Thursday, August 20, 2009

Is Technology the Way Forward for the Library of Michigan?

What's to become of the Library of Michigan? I don't have the answer to that but like many people I am concerned about it. I wish the State of Michigan hadn't fallen on hard times. I wish our unemployment wasn't the highest in the nation. I wish our state budget had money to fund the Library of Michigan and all it's wonderful collections. But recent actions by our Governor suggest that we don't.

Reality is hard to swallow sometimes. Like now. But you know what they say, "trying times are for trying". I'm thinking it's time for us to be trying something new. Even as I write this I am anticipating the groans from people who don't want to go beyond their comfort zones when it comes to technology. But groan if you will, I'm going to suggest that it's time to digitize he holdings of the Library of Michigan.

Google is in the process of digitizing the entire library system of the University of Michigan (et al) which is much larger than the Library of Michigan. They have the equipment and the know-how to scan massive quantities of printed books. Michigan should be the first state to have it's library holdings digitized, out of necessity, and Google is the perfect partner to take on the digitization of the printed books portion of the library's holdings. In the genealogy collection, many of the books are out of print and their copyright has run out. Having those items available online would be adding to the goldmine that already exists in GoogleBooks. Yes, many of the Library of Michigan's books would still be inaccessible due to copyright protection. But isn't it worth considering the idea for the many books that would be accessible?

And what of the all the reels of microfilm at the Library of Michigan? I would propose that Heritage Quest is in the perfect position to deal with those. I believe they already have the equipment to scan films and put them online and they already have an agreement with the State of Michigan (Michigan residents already get free access to Heritage Quest). What about the cost involved in indexing the microfilms? Don't do it. Don't index the microfilms any more than they already are. There's no database index of the microfilms now so it wouldn't be any different than if you were on site doing research. Heritage Quest would still have some costs involved but they could recoup the cost with the increase in subscribers from out of state who would love to have access to all of the Library of Michigan's microfilm holdings.

Is this plan a "no brainer"? No. Of course not. There are legal issues and financial issues to be taken into account. But if the idea were given serious consideration and all interested parties could sit down at a table together I'll bet they could come to some sort of agreement that would allow this to happen. The residents of Michigan would be the big winners here. Let's face it, it would be awfully convenient to have online access to the Library of Michigan's holdings.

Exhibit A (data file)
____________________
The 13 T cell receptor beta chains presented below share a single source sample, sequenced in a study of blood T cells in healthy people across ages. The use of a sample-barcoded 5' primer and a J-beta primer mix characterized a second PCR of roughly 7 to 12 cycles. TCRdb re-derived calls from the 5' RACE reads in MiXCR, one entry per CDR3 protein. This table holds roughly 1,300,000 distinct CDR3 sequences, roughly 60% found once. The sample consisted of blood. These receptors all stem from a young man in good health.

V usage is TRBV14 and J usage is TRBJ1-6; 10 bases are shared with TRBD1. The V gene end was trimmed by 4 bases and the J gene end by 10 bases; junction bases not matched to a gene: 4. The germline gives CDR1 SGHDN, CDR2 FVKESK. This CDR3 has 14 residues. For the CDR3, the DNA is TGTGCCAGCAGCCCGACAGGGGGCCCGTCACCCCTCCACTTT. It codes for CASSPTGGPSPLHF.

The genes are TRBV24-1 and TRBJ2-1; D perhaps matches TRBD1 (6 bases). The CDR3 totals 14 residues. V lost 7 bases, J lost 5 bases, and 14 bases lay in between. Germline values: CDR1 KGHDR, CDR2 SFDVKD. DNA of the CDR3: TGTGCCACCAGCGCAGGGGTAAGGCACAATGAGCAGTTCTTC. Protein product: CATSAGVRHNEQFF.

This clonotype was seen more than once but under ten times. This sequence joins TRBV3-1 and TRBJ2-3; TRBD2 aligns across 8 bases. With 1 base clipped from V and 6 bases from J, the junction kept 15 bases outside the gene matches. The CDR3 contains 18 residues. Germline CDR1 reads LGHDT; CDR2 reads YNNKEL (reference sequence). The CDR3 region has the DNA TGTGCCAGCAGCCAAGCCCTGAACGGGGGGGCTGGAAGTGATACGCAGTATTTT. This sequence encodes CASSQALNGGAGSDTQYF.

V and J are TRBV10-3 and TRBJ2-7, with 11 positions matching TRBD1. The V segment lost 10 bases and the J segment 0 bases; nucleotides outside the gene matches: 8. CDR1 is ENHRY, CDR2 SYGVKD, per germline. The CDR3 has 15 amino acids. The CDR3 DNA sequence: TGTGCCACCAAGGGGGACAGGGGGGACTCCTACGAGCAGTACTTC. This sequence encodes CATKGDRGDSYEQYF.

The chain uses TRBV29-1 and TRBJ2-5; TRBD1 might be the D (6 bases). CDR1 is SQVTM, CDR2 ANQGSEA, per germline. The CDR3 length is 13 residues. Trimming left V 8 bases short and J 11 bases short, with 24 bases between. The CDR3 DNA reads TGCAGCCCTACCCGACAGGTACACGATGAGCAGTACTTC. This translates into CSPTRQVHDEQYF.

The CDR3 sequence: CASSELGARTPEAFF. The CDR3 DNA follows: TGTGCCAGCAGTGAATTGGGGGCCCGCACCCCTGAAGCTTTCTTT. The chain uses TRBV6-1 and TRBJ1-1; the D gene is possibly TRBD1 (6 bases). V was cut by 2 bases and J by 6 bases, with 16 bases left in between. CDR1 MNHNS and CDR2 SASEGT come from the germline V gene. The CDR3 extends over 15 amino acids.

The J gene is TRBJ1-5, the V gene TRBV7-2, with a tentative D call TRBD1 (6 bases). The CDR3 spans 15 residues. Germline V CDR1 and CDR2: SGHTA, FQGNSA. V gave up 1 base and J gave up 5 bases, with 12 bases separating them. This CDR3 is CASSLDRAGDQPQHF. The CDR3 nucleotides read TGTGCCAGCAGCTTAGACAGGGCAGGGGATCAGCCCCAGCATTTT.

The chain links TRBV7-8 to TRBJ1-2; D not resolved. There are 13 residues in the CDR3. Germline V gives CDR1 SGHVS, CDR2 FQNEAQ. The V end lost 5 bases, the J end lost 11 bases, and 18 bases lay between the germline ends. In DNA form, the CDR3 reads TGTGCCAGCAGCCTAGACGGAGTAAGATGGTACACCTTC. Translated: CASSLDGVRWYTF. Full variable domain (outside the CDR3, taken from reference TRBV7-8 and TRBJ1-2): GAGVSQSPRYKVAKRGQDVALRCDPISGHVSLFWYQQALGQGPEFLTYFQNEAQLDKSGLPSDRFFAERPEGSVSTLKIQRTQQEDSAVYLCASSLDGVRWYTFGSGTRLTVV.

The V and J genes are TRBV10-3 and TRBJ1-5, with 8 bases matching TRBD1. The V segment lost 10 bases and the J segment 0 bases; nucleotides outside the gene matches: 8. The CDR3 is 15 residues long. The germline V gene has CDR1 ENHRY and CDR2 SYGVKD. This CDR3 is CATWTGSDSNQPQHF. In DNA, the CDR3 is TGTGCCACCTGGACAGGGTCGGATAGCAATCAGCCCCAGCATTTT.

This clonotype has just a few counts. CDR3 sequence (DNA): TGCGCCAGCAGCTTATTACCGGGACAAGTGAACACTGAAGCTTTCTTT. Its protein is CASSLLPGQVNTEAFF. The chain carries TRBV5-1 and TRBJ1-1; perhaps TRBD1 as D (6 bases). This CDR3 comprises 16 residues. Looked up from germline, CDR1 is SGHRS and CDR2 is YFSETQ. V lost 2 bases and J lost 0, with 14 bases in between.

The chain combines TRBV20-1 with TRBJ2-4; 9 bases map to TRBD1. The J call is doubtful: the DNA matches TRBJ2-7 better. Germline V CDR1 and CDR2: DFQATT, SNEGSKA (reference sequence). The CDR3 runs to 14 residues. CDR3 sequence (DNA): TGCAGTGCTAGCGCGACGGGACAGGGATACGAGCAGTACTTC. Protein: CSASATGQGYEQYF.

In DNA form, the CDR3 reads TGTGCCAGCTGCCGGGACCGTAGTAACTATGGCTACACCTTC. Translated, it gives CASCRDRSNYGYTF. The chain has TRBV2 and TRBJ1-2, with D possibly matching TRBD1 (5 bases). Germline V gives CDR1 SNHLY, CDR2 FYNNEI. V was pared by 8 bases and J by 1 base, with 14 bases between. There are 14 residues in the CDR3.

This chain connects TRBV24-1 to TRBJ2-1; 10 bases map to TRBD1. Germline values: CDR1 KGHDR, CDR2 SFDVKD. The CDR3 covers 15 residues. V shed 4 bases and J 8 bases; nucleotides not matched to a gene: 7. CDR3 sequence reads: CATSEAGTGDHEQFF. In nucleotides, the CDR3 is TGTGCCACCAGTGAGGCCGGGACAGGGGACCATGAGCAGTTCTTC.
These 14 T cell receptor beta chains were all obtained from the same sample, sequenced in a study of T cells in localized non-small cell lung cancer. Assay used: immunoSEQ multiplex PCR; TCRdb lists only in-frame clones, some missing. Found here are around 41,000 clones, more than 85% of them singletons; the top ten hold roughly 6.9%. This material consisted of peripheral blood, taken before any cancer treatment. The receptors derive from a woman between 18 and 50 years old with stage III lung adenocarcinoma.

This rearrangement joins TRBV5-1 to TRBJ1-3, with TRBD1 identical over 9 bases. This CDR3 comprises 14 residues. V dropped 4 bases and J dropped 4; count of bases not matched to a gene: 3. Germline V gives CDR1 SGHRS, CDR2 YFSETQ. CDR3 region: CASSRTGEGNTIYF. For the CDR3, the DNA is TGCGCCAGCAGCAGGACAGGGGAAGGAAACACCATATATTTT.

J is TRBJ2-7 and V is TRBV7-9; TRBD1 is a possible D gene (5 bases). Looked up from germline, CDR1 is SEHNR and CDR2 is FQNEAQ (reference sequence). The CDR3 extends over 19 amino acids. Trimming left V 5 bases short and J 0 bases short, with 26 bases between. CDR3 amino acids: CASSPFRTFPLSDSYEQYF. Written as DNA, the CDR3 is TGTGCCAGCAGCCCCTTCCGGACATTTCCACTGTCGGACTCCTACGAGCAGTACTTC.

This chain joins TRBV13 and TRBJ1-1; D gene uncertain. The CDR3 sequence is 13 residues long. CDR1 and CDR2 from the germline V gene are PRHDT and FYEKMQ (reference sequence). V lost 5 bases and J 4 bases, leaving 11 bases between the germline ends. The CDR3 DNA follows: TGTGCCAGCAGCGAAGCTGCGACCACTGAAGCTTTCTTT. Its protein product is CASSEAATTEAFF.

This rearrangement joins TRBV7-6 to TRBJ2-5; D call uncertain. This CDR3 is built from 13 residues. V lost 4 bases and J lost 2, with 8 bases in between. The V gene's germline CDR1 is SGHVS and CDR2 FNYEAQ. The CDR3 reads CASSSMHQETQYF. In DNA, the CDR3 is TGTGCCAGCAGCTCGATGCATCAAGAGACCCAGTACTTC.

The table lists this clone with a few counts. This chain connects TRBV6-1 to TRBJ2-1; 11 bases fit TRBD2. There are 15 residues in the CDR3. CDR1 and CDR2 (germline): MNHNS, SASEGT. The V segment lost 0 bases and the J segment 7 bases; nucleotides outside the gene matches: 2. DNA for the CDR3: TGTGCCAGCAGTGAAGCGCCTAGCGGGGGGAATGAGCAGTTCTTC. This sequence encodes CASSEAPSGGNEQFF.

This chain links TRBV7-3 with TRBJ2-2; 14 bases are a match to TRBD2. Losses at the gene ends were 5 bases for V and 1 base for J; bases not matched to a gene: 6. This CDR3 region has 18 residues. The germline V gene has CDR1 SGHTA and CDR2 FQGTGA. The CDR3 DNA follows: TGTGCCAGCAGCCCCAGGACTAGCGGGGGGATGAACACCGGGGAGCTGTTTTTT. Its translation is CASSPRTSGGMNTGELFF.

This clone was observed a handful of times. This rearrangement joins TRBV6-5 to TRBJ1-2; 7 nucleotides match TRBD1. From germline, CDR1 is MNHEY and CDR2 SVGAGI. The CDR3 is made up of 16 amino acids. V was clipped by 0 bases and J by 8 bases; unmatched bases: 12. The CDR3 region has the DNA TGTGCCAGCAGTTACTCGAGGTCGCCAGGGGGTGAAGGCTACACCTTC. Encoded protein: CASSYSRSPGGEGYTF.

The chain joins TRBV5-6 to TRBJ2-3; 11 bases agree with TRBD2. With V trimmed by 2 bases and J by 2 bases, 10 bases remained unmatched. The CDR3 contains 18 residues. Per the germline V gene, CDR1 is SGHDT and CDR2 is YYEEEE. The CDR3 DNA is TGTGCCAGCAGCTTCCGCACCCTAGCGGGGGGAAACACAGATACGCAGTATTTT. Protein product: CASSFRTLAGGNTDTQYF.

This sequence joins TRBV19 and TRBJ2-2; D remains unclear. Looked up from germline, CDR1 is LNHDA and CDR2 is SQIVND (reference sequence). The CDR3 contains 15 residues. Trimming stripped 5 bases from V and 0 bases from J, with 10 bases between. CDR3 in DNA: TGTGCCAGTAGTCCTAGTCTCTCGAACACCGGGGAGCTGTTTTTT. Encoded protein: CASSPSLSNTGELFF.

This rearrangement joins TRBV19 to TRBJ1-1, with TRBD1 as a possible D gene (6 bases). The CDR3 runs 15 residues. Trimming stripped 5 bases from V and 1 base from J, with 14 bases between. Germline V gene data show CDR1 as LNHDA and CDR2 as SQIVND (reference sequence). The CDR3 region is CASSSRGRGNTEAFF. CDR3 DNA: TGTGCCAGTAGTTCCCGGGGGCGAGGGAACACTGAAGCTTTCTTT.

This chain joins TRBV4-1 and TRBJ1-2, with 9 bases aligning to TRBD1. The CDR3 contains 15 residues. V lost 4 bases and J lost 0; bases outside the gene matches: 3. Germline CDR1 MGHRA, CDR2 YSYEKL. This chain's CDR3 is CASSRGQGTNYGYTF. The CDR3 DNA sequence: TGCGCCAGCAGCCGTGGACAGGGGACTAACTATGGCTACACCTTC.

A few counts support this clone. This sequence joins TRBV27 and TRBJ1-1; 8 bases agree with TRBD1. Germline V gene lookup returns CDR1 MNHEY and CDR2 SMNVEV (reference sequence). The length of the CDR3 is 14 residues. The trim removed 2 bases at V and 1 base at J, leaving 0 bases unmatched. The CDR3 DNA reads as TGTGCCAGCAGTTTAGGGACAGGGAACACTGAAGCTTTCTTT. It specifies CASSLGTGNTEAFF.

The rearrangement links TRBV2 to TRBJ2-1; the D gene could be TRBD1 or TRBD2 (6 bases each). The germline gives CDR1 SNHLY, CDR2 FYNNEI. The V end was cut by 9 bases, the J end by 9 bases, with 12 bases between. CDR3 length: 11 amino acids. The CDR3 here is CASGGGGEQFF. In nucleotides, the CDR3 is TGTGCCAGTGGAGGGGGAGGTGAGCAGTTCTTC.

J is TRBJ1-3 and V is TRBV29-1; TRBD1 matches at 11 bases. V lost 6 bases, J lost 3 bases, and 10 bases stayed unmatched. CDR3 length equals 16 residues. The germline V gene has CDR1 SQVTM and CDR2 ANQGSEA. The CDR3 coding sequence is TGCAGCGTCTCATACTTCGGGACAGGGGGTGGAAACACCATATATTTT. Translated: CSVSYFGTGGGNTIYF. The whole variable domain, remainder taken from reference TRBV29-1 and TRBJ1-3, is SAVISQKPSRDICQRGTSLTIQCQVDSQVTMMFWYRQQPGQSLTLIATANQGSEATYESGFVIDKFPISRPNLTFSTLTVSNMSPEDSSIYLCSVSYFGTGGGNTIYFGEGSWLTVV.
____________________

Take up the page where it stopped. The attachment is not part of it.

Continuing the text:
It's likely that the Library funding will be cut and the holdings could well be dispersed. But if we could get some sort of agreement in place in short order, perhaps the funding could be found to keep the library open until it's holdings have been digitized. Like it or not, we may not be able to continue doing business (and our hobby) the way we've always done it here in Michigan. I think the time has come to take a digital step forward and let current technology help us out here.

What do you think?

4 comments:

  1. I do a lot of research for myself and others and have used the Catholic records from Michigan in the past.
    Would I have gone to Michigan to look, from Western Canada? Never. Would I have paid a researcher there for the many, many records gone through? Never, simply too much money for people to pay.
    I wholeheartedly support the digitization of records. If for no other reason than the more copies of these valuable items the better.

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  2. I think partnerships like you suggest are the way to go. It would be a shame to lose access to books that are not passing out of copyright but it looks like you're going to loose access to them anyway. Another possible partner is Ancestry. They are doing some filming in New York now. As a resident I will get free access. Non residents will have to pay and I don't know how that will work out. Point is, my tax dollars are not being spent and the records are be digitized. The FHL might be interested in some sort of partnership also. Who knows, someone may see this as the perfect business start up. Tom Tryniski here in Fulton, NY, scans old newspapers on microfilm from his home and has them online.

    The time has come in Michigan and around the country to start thinking creatively to preserve resources without breaking the treasury.

    To both Michigan and New York politicians: If you'd stop wasting our tax dollars we wouldn't be in this situation!

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  3. I guess I would like to see a happy balance by using newer technology and keeping the library open, as is. Will probably be going to Lansing on Wednesday for the Senate hearings.

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  4. Great suggestions, and I hope the powers that be are listening. I posted through my twitter account & facebook account, hoping to spread the great ideas.

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